Saturday 30 April 2016

In Season Silk Comp: Boulanger Tea Dress

Another Tessuti competition, another entry. This time their In Season Silk Competition. Where the last competition was to make a version of their Kate Top, this time it was a make anything at all using one of two beautiful silk crepe de chines. Lucky for me (maybe not so much for my wallet) I work less than 10 minutes walk from Tessuti's Surry Hills store, so the day after the competition was announced on Instagram I walked over in my lunch hour to get my fabric. There were two fabric choices, I decided on 'Autumn Cluster', In Season Two. I chose it because I thought the floral print had more versatility on what to do.

It took me a long time to chose exactly what I wanted to make. Being a crepe de chine the fabric is soft and floaty, so a soft and floaty dress was what I needed. The colours are very autumnal, and also very 1930s, so I thought the 30s would be a good inspiration. I love Art Deco styles, so this fabric seemed perfect for something with that inspiration. But even with a chosen garment and time period it still took forever to choose exactly what to make. Pinterest was both a help and hindrance in deciding what to make. I have a Pinterest board of Art Deco gowns and they were all very inspiring, but a little too much - every time I had a look I wanted to choose a different dress as inspiration. But details like fairly open backs with some detail at the top and relatively simple skirts kept standing out.

This dress is my version of my favourite pattern, McCall 9043. It dates from 1936 and is designed by Louise Boulanger, a less well-known name but one of the most creative designers of the Art Deco period. As with a lot of spectacular 1930s dresses and patterns the back and shoulders are the focus. The open back was easy enough, just requiring the back pieces to be cut so they finish just past the shoulder blades. With the addition of the connecting strap at the base of the neck and the curved centre pieces at the lower back I was able to replicate the pattern.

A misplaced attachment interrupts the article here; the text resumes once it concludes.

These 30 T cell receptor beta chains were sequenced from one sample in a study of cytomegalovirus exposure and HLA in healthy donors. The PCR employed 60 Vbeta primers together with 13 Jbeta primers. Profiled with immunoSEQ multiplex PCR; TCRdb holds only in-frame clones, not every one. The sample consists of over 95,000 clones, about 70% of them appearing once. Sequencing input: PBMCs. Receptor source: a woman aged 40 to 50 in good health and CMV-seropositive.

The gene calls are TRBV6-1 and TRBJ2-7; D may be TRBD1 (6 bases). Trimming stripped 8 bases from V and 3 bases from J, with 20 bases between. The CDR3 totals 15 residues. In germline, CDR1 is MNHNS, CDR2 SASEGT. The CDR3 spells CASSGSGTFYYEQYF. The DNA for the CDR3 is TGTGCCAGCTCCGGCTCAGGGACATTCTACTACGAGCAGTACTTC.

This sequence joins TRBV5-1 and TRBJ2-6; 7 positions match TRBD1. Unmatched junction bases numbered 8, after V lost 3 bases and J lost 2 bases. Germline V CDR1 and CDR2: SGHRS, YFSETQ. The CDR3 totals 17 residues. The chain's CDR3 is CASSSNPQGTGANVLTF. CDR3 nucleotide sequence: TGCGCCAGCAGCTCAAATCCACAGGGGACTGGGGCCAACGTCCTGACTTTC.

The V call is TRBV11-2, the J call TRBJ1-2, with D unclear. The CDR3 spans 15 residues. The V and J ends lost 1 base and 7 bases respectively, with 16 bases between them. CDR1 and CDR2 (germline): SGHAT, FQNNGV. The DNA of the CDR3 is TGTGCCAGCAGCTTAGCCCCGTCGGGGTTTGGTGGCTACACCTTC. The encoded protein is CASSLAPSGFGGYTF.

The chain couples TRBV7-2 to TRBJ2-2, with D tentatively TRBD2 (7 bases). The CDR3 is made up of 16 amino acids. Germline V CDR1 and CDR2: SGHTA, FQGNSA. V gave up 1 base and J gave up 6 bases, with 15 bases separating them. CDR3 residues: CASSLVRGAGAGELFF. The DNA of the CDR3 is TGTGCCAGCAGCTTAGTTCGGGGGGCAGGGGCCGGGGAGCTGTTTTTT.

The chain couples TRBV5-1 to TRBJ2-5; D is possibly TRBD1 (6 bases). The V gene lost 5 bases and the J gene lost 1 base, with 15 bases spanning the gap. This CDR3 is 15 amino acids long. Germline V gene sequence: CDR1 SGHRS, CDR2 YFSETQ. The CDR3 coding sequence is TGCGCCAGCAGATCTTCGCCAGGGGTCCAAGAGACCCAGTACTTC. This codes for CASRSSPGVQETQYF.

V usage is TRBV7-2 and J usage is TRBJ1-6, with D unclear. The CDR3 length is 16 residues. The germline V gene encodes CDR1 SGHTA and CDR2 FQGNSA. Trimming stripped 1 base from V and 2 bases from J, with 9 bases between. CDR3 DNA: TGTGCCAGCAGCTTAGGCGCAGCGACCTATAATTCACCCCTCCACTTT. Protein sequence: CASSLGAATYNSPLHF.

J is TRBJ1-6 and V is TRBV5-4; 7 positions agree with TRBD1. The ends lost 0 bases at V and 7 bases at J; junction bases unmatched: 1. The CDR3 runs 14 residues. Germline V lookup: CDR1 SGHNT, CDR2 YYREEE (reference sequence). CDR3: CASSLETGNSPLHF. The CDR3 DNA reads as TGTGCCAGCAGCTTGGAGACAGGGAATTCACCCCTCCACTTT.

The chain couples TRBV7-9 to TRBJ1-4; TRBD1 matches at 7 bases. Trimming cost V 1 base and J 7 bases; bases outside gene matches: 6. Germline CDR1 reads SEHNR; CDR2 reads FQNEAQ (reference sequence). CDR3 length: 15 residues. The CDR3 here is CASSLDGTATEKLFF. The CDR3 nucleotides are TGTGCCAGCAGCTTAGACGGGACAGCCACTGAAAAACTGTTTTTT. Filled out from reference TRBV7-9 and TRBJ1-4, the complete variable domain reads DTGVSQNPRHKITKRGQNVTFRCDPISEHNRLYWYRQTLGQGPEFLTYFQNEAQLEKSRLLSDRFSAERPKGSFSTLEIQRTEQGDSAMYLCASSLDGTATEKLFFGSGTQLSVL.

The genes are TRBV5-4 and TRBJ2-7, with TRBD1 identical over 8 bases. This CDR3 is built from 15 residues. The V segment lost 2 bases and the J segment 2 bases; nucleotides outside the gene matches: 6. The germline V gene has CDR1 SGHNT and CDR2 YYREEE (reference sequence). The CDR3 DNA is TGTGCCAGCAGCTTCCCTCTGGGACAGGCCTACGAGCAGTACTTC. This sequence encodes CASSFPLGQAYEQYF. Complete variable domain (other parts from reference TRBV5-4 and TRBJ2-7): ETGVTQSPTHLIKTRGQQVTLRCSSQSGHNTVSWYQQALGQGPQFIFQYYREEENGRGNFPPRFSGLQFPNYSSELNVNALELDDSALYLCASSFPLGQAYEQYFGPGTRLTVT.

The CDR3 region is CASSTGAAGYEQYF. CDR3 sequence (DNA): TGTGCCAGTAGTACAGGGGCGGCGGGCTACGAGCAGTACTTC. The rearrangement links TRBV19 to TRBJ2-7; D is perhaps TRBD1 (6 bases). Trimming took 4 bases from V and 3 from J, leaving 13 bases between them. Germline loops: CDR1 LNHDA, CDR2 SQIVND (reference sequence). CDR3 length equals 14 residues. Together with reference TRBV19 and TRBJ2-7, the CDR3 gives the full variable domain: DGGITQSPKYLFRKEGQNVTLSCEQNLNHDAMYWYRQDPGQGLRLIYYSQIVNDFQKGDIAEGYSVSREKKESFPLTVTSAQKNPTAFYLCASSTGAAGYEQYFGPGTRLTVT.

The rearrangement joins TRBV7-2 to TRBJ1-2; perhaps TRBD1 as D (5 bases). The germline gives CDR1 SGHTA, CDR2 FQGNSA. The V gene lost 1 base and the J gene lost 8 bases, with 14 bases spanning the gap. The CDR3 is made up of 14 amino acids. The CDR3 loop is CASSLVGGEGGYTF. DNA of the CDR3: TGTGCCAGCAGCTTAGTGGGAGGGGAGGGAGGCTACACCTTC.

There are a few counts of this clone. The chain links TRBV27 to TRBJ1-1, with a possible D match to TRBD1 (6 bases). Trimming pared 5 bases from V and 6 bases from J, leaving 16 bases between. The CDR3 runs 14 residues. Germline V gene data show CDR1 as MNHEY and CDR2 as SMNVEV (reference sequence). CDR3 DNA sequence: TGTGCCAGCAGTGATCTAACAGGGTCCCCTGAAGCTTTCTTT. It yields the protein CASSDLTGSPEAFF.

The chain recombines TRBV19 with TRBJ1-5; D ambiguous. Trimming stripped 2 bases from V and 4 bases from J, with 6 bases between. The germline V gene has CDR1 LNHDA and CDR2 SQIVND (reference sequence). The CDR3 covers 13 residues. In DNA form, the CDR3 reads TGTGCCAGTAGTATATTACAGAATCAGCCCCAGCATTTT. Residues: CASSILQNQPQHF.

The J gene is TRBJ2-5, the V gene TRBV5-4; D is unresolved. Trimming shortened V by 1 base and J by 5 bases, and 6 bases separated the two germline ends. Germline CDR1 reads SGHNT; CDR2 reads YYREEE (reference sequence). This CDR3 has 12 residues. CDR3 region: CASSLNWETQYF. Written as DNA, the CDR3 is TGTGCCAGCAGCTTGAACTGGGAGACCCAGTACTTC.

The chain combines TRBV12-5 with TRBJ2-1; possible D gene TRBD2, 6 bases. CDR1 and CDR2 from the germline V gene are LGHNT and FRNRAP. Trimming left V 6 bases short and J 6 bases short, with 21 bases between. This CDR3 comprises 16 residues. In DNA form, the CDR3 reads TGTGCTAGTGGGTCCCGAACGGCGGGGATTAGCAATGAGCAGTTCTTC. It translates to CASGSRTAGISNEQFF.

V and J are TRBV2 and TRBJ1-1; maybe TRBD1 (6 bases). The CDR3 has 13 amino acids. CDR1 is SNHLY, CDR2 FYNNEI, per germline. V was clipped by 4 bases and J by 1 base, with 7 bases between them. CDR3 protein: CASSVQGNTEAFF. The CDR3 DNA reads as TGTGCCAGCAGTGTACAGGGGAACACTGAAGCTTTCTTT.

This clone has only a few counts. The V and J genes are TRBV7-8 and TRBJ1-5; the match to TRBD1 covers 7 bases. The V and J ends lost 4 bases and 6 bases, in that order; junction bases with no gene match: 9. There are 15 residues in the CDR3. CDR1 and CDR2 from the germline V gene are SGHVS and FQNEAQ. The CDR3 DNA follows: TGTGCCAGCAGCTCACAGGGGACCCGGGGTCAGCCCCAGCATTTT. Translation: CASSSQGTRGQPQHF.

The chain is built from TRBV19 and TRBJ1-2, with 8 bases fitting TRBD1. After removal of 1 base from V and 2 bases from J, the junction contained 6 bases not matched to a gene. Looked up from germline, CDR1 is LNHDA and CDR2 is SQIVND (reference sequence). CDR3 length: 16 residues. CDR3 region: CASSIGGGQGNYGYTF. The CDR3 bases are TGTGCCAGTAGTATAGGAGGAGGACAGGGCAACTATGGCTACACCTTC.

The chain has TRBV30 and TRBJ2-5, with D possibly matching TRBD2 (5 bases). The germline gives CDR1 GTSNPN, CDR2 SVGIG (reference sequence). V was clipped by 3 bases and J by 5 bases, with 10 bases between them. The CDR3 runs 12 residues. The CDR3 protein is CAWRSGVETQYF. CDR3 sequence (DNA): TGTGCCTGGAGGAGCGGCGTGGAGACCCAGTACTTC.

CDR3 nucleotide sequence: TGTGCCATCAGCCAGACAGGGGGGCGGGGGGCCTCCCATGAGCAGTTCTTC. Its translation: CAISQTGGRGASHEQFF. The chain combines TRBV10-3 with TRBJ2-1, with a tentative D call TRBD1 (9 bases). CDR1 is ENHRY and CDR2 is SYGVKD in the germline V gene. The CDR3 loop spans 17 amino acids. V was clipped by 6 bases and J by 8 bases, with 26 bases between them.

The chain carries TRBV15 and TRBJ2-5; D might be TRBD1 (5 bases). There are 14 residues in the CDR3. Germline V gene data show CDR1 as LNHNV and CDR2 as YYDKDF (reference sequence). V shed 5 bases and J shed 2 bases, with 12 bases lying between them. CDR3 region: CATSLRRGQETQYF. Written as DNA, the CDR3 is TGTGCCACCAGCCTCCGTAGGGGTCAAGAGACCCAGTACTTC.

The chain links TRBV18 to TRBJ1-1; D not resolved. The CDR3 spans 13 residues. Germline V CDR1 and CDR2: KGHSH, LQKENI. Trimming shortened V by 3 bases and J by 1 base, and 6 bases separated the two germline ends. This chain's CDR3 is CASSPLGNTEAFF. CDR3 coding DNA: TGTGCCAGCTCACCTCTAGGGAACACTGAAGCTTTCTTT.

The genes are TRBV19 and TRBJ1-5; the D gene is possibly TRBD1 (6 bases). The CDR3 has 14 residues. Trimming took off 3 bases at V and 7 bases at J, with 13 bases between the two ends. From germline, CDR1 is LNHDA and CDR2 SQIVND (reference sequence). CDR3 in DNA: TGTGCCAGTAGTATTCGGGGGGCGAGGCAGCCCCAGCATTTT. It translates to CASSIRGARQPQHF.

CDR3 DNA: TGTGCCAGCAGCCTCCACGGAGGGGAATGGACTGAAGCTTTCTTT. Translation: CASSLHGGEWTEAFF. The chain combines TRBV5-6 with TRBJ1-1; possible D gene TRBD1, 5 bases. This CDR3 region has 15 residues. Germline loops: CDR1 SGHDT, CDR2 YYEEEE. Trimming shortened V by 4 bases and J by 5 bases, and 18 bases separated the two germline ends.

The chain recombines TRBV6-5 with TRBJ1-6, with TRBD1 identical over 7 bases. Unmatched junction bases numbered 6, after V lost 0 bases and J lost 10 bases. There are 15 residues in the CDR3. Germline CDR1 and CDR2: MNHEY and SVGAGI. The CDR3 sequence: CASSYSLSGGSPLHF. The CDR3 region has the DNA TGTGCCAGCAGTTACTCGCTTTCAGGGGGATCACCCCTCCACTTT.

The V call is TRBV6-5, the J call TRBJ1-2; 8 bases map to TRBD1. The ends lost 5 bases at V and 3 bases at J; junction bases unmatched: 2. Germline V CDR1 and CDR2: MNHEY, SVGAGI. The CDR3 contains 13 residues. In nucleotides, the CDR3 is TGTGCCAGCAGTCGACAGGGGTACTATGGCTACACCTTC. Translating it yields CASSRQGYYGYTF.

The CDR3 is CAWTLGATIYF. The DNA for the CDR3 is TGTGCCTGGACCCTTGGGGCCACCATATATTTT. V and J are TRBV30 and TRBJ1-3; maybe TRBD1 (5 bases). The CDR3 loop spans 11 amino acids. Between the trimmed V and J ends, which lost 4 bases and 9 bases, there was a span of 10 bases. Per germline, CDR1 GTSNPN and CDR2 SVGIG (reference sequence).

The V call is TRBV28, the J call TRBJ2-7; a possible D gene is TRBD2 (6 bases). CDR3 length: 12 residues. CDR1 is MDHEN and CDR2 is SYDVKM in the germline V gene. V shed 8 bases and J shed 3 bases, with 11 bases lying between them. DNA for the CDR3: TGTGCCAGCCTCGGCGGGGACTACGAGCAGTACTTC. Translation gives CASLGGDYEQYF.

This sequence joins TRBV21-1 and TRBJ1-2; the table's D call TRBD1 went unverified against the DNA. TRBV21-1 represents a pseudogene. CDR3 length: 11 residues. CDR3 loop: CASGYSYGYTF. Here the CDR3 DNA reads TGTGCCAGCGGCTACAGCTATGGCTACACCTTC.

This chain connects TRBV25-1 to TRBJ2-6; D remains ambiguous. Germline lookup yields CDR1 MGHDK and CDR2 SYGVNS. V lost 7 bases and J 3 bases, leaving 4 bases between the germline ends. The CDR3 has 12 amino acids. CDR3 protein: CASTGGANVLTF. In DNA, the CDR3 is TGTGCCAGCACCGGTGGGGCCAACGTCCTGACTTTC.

The shoulders were harder to work out. I only had the picture of the final dress to go on, no idea of what the different pattern pieces were. They're curved so obviously part of a circle, and they fold back in around the front to join at the top of the shoulders. Finally I realised - it's a quarter circle! I tested with a scrap of fabric just to see if it would work and it did, so now I had a full plan for my dress.

Once I knew that I could design the shape of the dress it wasn't too difficult to make it. I drew up each pattern piece needed and set about making it. Where the original was a floor length gown I decided to shorten it to tea length so that I'd be more likely to have times to wear it. The contrasting fabric is just a soft polyester from Lincraft, but it was the right weight and colour.

The bodice is completely self-lined, but the skirt is unlined because I didn't want anything to affect the flow of the skirt. As the fabric is a light silk it does fray, so I covered the skirt seams in bias binding. The zipper is inserted by hand, and the lower edge of the bodice lining was also done by hand stitching in to the bottom of the contrast band. The sleeves have a rolled hem so they can flow as freely as possible, and the skirt has a 1cm hem.

The construction of the dress was relatively smooth. I did have to change what needle I used, though. Initially I used a size 9 needle as it's designed for delicate fabrics, and it worked alright for the silk bodice. But when I was stitching the silk to the contrast fabric the stitches were looking uneven and the thread broke three times. I dug out my machine's manual and it suggested using a blue tipped needle for fine fabrics if a small size didn't work. Once I swapped the needle over it all went much more smoothly.

 Because it took me so long to decide exactly what to make I didn't end up leaving myself a lot of time to actually sew this dress. The competition was announced back at the start of March, I cut into the fabric last weekend. Still, deadlines are a great motivator. I was also a little worried I woudn't be able to get good photos, because I don't have time in the mornings before work and by the time I get home it's dark and morning rain was predicted for today, but luckily the rain had cleared away early.

There are a few little things that aren't quite perfect, like the invisible zipper that is slightly visible, and where the contrast band meets the back bodice corners it doesn't sit quite flat, but they are only very minor. And I even have some fabric left over, so I can maybe make a small top or a matching 1930s capelet.

 Anyway, I have to say I'm extremely happy with the finished product. I hope you all like it as much as I do!

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